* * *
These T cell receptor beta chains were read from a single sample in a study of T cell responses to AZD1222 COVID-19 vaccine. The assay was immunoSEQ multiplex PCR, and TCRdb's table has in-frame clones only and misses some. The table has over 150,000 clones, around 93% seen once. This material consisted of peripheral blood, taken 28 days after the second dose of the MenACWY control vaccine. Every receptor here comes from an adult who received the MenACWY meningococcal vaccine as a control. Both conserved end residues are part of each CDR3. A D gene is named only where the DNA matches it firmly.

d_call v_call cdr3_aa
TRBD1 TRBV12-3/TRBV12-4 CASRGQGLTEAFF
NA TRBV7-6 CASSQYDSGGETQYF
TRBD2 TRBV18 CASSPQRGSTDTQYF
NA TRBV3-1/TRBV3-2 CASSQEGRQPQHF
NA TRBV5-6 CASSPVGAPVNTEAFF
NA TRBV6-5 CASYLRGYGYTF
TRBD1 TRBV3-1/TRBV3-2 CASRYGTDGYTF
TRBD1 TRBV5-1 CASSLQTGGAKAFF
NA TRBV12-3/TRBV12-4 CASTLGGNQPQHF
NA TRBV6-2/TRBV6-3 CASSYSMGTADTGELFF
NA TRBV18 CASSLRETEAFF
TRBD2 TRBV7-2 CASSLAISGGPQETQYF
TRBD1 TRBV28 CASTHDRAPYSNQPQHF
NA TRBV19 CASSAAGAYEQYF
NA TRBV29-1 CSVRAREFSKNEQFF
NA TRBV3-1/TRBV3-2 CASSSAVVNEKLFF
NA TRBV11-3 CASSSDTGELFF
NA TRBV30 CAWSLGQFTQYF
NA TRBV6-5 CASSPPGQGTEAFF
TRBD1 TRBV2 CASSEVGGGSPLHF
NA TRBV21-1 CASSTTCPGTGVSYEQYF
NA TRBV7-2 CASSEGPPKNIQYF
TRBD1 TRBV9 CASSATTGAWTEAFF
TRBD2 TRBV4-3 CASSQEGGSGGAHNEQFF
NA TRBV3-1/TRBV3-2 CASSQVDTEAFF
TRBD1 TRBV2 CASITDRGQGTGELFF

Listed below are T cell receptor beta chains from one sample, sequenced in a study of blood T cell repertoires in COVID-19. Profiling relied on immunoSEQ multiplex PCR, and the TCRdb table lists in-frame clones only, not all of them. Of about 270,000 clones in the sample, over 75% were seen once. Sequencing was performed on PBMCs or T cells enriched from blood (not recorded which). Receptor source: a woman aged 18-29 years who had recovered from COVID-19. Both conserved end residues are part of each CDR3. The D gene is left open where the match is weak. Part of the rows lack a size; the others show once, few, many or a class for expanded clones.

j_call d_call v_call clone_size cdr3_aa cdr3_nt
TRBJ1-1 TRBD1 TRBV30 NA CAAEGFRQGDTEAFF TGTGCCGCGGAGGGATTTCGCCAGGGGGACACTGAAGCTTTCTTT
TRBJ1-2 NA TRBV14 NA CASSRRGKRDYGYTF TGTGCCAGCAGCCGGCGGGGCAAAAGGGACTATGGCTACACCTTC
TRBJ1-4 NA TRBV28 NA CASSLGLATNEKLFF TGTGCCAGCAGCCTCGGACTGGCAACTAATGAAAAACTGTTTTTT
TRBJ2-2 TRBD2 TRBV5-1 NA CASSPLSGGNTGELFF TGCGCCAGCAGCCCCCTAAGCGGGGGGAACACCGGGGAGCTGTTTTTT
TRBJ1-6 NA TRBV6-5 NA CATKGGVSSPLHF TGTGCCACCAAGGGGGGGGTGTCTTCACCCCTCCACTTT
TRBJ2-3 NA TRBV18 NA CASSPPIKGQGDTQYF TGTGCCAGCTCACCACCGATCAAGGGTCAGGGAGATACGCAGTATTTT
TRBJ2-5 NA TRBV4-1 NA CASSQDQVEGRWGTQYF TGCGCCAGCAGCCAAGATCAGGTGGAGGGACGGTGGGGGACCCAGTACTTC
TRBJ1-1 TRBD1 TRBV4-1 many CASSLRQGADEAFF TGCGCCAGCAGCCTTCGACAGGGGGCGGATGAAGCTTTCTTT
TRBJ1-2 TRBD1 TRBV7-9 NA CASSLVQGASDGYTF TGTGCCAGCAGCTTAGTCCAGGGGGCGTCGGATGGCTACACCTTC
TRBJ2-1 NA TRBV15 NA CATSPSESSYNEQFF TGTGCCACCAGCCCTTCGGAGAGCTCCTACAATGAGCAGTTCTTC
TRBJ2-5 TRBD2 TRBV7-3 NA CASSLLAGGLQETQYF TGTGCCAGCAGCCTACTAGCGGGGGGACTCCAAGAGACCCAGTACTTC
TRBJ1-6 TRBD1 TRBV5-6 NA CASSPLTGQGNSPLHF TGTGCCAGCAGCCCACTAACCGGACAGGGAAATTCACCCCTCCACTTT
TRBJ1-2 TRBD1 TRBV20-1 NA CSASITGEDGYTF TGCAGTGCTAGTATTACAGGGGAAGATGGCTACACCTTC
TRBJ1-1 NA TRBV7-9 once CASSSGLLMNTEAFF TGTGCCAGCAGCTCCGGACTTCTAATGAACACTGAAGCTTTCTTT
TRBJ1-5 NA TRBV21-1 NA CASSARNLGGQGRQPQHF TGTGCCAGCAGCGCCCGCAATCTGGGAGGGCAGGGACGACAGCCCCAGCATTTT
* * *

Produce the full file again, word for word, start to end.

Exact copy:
These T cell receptor beta chains were read from a single sample in a study of T cell responses to AZD1222 COVID-19 vaccine. The assay was immunoSEQ multiplex PCR, and TCRdb's table has in-frame clones only and misses some. The table has over 150,000 clones, around 93% seen once. This material consisted of peripheral blood, taken 28 days after the second dose of the MenACWY control vaccine. Every receptor here comes from an adult who received the MenACWY meningococcal vaccine as a control. Both conserved end residues are part of each CDR3. A D gene is named only where the DNA matches it firmly.

d_call v_call cdr3_aa
TRBD1 TRBV12-3/TRBV12-4 CASRGQGLTEAFF
NA TRBV7-6 CASSQYDSGGETQYF
TRBD2 TRBV18 CASSPQRGSTDTQYF
NA TRBV3-1/TRBV3-2 CASSQEGRQPQHF
NA TRBV5-6 CASSPVGAPVNTEAFF
NA TRBV6-5 CASYLRGYGYTF
TRBD1 TRBV3-1/TRBV3-2 CASRYGTDGYTF
TRBD1 TRBV5-1 CASSLQTGGAKAFF
NA TRBV12-3/TRBV12-4 CASTLGGNQPQHF
NA TRBV6-2/TRBV6-3 CASSYSMGTADTGELFF
NA TRBV18 CASSLRETEAFF
TRBD2 TRBV7-2 CASSLAISGGPQETQYF
TRBD1 TRBV28 CASTHDRAPYSNQPQHF
NA TRBV19 CASSAAGAYEQYF
NA TRBV29-1 CSVRAREFSKNEQFF
NA TRBV3-1/TRBV3-2 CASSSAVVNEKLFF
NA TRBV11-3 CASSSDTGELFF
NA TRBV30 CAWSLGQFTQYF
NA TRBV6-5 CASSPPGQGTEAFF
TRBD1 TRBV2 CASSEVGGGSPLHF
NA TRBV21-1 CASSTTCPGTGVSYEQYF
NA TRBV7-2 CASSEGPPKNIQYF
TRBD1 TRBV9 CASSATTGAWTEAFF
TRBD2 TRBV4-3 CASSQEGGSGGAHNEQFF
NA TRBV3-1/TRBV3-2 CASSQVDTEAFF
TRBD1 TRBV2 CASITDRGQGTGELFF

Listed below are T cell receptor beta chains from one sample, sequenced in a study of blood T cell repertoires in COVID-19. Profiling relied on immunoSEQ multiplex PCR, and the TCRdb table lists in-frame clones only, not all of them. Of about 270,000 clones in the sample, over 75% were seen once. Sequencing was performed on PBMCs or T cells enriched from blood (not recorded which). Receptor source: a woman aged 18-29 years who had recovered from COVID-19. Both conserved end residues are part of each CDR3. The D gene is left open where the match is weak. Part of the rows lack a size; the others show once, few, many or a class for expanded clones.

j_call d_call v_call clone_size cdr3_aa cdr3_nt
TRBJ1-1 TRBD1 TRBV30 NA CAAEGFRQGDTEAFF TGTGCCGCGGAGGGATTTCGCCAGGGGGACACTGAAGCTTTCTTT
TRBJ1-2 NA TRBV14 NA CASSRRGKRDYGYTF TGTGCCAGCAGCCGGCGGGGCAAAAGGGACTATGGCTACACCTTC
TRBJ1-4 NA TRBV28 NA CASSLGLATNEKLFF TGTGCCAGCAGCCTCGGACTGGCAACTAATGAAAAACTGTTTTTT
TRBJ2-2 TRBD2 TRBV5-1 NA CASSPLSGGNTGELFF TGCGCCAGCAGCCCCCTAAGCGGGGGGAACACCGGGGAGCTGTTTTTT
TRBJ1-6 NA TRBV6-5 NA CATKGGVSSPLHF TGTGCCACCAAGGGGGGGGTGTCTTCACCCCTCCACTTT
TRBJ2-3 NA TRBV18 NA CASSPPIKGQGDTQYF TGTGCCAGCTCACCACCGATCAAGGGTCAGGGAGATACGCAGTATTTT
TRBJ2-5 NA TRBV4-1 NA CASSQDQVEGRWGTQYF TGCGCCAGCAGCCAAGATCAGGTGGAGGGACGGTGGGGGACCCAGTACTTC
TRBJ1-1 TRBD1 TRBV4-1 many CASSLRQGADEAFF TGCGCCAGCAGCCTTCGACAGGGGGCGGATGAAGCTTTCTTT
TRBJ1-2 TRBD1 TRBV7-9 NA CASSLVQGASDGYTF TGTGCCAGCAGCTTAGTCCAGGGGGCGTCGGATGGCTACACCTTC
TRBJ2-1 NA TRBV15 NA CATSPSESSYNEQFF TGTGCCACCAGCCCTTCGGAGAGCTCCTACAATGAGCAGTTCTTC
TRBJ2-5 TRBD2 TRBV7-3 NA CASSLLAGGLQETQYF TGTGCCAGCAGCCTACTAGCGGGGGGACTCCAAGAGACCCAGTACTTC
TRBJ1-6 TRBD1 TRBV5-6 NA CASSPLTGQGNSPLHF TGTGCCAGCAGCCCACTAACCGGACAGGGAAATTCACCCCTCCACTTT
TRBJ1-2 TRBD1 TRBV20-1 NA CSASITGEDGYTF TGCAGTGCTAGTATTACAGGGGAAGATGGCTACACCTTC
TRBJ1-1 NA TRBV7-9 once CASSSGLLMNTEAFF TGTGCCAGCAGCTCCGGACTTCTAATGAACACTGAAGCTTTCTTT
TRBJ1-5 NA TRBV21-1 NA CASSARNLGGQGRQPQHF TGTGCCAGCAGCGCCCGCAATCTGGGAGGGCAGGGACGACAGCCCCAGCATTTT